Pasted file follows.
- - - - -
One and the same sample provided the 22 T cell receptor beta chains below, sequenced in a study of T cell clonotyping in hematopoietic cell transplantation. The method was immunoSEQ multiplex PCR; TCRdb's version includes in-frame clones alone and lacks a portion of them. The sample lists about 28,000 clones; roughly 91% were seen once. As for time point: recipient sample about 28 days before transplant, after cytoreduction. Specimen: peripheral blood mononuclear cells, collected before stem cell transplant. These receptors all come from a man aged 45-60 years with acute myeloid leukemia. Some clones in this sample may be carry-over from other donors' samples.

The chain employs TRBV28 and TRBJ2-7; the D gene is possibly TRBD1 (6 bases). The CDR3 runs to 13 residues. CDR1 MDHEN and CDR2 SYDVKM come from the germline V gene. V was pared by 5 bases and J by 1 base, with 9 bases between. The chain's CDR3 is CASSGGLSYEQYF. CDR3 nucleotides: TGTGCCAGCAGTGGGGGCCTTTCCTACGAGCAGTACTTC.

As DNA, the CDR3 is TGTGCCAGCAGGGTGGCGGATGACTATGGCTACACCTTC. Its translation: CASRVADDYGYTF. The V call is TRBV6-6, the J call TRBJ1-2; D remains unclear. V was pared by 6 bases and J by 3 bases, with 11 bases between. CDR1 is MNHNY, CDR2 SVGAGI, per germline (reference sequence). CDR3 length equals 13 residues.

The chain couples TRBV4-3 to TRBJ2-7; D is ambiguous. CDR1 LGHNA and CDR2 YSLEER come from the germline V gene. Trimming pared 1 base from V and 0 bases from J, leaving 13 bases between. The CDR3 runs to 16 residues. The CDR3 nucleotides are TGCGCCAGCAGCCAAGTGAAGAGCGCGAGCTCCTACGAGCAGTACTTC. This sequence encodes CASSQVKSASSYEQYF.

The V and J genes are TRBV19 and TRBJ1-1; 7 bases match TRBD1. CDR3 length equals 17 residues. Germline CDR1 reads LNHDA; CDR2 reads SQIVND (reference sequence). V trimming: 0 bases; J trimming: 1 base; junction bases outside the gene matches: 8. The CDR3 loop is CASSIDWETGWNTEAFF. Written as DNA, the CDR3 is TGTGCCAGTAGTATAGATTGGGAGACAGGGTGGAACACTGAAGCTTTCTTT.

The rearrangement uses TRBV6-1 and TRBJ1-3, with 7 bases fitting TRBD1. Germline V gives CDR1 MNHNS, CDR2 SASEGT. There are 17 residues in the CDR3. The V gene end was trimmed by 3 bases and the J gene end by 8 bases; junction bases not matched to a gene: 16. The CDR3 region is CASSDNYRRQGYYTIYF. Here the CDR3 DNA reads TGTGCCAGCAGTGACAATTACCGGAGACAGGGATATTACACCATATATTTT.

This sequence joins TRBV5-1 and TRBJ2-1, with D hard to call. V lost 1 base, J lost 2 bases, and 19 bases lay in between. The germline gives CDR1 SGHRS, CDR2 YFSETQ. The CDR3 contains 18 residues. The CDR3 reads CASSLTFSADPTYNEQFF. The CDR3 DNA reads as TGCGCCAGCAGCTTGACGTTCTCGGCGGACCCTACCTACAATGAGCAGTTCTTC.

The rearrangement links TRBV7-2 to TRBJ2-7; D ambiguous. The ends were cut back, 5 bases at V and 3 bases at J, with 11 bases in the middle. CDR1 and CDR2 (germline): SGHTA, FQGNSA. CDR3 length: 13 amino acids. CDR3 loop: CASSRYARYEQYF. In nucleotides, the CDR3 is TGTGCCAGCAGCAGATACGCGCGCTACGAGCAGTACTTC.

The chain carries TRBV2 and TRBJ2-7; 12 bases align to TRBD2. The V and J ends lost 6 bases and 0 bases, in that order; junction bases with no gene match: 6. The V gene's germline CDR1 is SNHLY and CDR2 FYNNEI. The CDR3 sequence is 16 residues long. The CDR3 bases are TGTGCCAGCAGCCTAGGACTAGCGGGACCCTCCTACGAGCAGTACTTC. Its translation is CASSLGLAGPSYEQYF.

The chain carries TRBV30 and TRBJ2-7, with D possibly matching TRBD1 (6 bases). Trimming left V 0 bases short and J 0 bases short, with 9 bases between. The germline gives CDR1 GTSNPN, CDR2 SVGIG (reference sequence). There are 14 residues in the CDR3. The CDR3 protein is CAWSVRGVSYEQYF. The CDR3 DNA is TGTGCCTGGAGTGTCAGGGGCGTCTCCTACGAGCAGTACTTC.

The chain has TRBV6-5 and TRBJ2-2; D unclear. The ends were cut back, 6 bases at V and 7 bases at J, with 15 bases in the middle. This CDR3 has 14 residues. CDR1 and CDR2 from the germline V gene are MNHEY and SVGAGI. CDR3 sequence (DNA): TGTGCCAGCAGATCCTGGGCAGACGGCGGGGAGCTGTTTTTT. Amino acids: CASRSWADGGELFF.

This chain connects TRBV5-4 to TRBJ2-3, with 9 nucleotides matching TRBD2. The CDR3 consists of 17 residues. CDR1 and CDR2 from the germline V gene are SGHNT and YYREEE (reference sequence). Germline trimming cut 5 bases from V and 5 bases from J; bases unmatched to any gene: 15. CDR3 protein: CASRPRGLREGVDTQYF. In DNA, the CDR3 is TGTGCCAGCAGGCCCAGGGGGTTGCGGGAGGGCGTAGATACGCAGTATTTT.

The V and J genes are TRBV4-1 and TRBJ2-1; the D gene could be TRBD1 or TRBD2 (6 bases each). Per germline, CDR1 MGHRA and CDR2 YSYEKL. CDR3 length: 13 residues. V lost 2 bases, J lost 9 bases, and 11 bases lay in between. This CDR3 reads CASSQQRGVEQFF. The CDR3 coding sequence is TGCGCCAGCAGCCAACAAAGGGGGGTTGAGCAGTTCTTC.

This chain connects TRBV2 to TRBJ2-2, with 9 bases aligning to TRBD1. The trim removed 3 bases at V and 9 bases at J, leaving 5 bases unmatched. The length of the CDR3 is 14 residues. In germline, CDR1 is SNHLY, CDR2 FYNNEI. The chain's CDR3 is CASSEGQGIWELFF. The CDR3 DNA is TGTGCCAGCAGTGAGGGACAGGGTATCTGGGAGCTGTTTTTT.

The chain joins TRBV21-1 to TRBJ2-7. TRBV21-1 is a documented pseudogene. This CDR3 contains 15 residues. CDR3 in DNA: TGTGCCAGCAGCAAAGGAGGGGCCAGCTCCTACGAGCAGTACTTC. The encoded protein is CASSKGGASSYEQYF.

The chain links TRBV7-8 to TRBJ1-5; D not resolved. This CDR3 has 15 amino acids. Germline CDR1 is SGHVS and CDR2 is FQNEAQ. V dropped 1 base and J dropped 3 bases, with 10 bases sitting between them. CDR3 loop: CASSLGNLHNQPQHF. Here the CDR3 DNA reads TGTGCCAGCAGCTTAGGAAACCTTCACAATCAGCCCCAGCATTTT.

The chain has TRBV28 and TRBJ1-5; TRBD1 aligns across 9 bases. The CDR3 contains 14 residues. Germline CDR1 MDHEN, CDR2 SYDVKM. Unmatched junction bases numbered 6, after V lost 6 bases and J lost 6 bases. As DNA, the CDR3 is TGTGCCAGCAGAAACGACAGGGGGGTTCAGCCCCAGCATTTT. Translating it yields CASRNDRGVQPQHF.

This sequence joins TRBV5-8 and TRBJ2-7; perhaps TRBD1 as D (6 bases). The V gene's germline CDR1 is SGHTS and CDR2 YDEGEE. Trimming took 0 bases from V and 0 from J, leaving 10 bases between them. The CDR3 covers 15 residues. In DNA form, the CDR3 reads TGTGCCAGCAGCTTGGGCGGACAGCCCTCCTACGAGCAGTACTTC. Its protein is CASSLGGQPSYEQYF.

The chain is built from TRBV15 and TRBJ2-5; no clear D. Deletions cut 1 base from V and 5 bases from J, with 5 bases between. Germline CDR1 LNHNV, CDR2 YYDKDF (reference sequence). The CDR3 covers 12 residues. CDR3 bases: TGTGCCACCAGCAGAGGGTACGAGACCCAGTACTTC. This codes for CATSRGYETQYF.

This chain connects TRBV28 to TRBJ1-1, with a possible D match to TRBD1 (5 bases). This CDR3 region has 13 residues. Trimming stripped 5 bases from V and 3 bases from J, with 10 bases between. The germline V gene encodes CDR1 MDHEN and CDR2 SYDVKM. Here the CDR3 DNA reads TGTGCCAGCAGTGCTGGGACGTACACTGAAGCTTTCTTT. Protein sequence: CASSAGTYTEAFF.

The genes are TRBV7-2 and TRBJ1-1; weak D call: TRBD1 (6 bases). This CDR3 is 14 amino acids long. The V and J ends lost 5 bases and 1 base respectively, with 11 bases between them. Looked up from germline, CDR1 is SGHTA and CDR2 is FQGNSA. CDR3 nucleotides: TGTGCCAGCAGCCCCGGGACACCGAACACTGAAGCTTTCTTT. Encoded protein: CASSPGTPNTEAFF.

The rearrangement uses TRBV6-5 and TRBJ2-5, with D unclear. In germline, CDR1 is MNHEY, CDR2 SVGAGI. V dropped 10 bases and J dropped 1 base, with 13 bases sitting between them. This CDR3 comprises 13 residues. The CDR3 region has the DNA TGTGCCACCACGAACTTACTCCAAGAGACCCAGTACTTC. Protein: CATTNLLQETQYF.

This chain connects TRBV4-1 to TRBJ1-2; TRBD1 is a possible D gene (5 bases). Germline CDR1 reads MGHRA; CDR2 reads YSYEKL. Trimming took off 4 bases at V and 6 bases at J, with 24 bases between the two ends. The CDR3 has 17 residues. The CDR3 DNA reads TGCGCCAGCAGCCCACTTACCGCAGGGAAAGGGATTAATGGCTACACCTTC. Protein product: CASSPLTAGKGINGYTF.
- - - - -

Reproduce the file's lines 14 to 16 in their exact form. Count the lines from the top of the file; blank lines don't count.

This chain connects TRBV2 to TRBJ2-2, with 9 bases aligning to TRBD1. The trim removed 3 bases at V and 9 bases at J, leaving 5 bases unmatched. The length of the CDR3 is 14 residues. In germline, CDR1 is SNHLY, CDR2 FYNNEI. The chain's CDR3 is CASSEGQGIWELFF. The CDR3 DNA is TGTGCCAGCAGTGAGGGACAGGGTATCTGGGAGCTGTTTTTT.

The chain joins TRBV21-1 to TRBJ2-7. TRBV21-1 is a documented pseudogene. This CDR3 contains 15 residues. CDR3 in DNA: TGTGCCAGCAGCAAAGGAGGGGCCAGCTCCTACGAGCAGTACTTC. The encoded protein is CASSKGGASSYEQYF.

The chain links TRBV7-8 to TRBJ1-5; D not resolved. This CDR3 has 15 amino acids. Germline CDR1 is SGHVS and CDR2 is FQNEAQ. V dropped 1 base and J dropped 3 bases, with 10 bases sitting between them. CDR3 loop: CASSLGNLHNQPQHF. Here the CDR3 DNA reads TGTGCCAGCAGCTTAGGAAACCTTCACAATCAGCCCCAGCATTTT.